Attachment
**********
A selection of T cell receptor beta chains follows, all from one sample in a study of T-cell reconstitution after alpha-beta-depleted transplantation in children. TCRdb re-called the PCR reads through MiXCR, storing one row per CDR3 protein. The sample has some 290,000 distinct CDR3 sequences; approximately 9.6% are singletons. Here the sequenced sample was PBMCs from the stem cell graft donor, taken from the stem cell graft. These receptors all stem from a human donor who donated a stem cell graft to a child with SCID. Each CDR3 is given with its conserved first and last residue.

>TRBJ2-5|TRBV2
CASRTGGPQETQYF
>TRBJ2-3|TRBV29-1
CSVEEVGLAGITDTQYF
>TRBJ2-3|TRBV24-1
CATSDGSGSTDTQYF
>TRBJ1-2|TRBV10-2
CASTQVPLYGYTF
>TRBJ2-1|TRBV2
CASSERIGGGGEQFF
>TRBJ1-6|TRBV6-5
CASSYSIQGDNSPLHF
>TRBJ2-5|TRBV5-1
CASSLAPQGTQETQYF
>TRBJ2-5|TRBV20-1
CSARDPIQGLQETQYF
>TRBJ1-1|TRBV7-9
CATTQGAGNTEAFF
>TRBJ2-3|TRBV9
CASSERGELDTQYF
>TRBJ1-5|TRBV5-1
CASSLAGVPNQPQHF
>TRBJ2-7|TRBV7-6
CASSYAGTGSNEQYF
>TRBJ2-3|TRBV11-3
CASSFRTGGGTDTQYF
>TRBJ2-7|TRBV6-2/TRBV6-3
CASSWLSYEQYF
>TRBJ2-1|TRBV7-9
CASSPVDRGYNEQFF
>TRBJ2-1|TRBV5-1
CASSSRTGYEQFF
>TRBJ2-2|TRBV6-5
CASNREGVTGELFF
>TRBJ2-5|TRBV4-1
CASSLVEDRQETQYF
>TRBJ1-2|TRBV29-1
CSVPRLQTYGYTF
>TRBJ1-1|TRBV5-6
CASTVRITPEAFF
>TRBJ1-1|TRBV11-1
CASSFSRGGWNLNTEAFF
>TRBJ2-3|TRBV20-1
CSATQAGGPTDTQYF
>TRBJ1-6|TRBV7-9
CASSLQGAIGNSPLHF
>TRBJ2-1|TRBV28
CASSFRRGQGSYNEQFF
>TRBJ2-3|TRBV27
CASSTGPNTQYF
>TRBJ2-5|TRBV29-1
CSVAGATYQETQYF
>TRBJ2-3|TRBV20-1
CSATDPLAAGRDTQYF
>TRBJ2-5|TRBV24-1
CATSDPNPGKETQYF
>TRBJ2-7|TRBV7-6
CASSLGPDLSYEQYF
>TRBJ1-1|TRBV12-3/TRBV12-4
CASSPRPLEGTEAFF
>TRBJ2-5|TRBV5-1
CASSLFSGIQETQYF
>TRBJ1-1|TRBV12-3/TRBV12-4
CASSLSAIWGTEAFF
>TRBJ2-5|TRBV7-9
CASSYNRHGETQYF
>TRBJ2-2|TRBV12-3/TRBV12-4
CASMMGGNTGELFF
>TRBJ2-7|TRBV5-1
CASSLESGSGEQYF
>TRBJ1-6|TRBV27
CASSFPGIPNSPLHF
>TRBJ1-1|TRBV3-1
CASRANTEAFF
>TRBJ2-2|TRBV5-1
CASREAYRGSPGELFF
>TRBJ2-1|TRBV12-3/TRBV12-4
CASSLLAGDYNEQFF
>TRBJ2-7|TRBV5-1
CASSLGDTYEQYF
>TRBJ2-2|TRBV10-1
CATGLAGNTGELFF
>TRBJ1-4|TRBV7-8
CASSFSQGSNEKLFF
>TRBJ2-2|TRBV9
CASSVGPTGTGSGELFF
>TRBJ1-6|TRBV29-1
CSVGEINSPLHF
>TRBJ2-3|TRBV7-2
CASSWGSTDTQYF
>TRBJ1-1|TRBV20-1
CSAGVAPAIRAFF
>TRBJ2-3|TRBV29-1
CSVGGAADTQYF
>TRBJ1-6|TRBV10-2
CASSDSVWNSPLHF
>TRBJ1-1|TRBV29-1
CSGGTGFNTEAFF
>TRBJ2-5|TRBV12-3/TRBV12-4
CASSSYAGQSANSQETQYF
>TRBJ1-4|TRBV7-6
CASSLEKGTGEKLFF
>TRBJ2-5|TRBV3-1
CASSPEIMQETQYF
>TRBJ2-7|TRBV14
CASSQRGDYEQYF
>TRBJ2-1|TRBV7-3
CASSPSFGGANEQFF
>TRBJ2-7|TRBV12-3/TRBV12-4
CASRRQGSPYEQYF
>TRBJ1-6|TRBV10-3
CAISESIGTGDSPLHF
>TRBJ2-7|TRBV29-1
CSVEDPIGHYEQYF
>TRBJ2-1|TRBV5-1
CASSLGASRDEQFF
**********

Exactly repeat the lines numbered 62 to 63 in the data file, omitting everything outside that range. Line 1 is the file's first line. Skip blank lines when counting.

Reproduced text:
>TRBJ2-5|TRBV5-1
CASSLFSGIQETQYF